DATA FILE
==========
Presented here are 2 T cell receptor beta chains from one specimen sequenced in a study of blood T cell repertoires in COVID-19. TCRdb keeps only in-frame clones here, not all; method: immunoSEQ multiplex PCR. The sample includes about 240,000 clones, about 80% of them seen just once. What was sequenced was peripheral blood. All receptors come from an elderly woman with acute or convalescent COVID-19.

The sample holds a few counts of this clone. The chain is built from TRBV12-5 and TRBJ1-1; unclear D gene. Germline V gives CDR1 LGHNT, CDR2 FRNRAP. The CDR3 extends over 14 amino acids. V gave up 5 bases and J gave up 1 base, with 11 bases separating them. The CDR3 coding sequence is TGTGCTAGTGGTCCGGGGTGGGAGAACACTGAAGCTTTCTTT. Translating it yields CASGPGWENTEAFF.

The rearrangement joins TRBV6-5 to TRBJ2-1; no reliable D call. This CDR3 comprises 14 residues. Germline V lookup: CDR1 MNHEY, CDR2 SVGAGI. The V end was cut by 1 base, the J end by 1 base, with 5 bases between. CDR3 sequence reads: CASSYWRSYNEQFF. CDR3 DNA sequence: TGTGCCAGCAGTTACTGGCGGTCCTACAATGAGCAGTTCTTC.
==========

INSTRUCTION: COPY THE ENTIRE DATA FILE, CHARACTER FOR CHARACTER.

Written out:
Presented here are 2 T cell receptor beta chains from one specimen sequenced in a study of blood T cell repertoires in COVID-19. TCRdb keeps only in-frame clones here, not all; method: immunoSEQ multiplex PCR. The sample includes about 240,000 clones, about 80% of them seen just once. What was sequenced was peripheral blood. All receptors come from an elderly woman with acute or convalescent COVID-19.

The sample holds a few counts of this clone. The chain is built from TRBV12-5 and TRBJ1-1; unclear D gene. Germline V gives CDR1 LGHNT, CDR2 FRNRAP. The CDR3 extends over 14 amino acids. V gave up 5 bases and J gave up 1 base, with 11 bases separating them. The CDR3 coding sequence is TGTGCTAGTGGTCCGGGGTGGGAGAACACTGAAGCTTTCTTT. Translating it yields CASGPGWENTEAFF.

The rearrangement joins TRBV6-5 to TRBJ2-1; no reliable D call. This CDR3 comprises 14 residues. Germline V lookup: CDR1 MNHEY, CDR2 SVGAGI. The V end was cut by 1 base, the J end by 1 base, with 5 bases between. CDR3 sequence reads: CASSYWRSYNEQFF. CDR3 DNA sequence: TGTGCCAGCAGTTACTGGCGGTCCTACAATGAGCAGTTCTTC.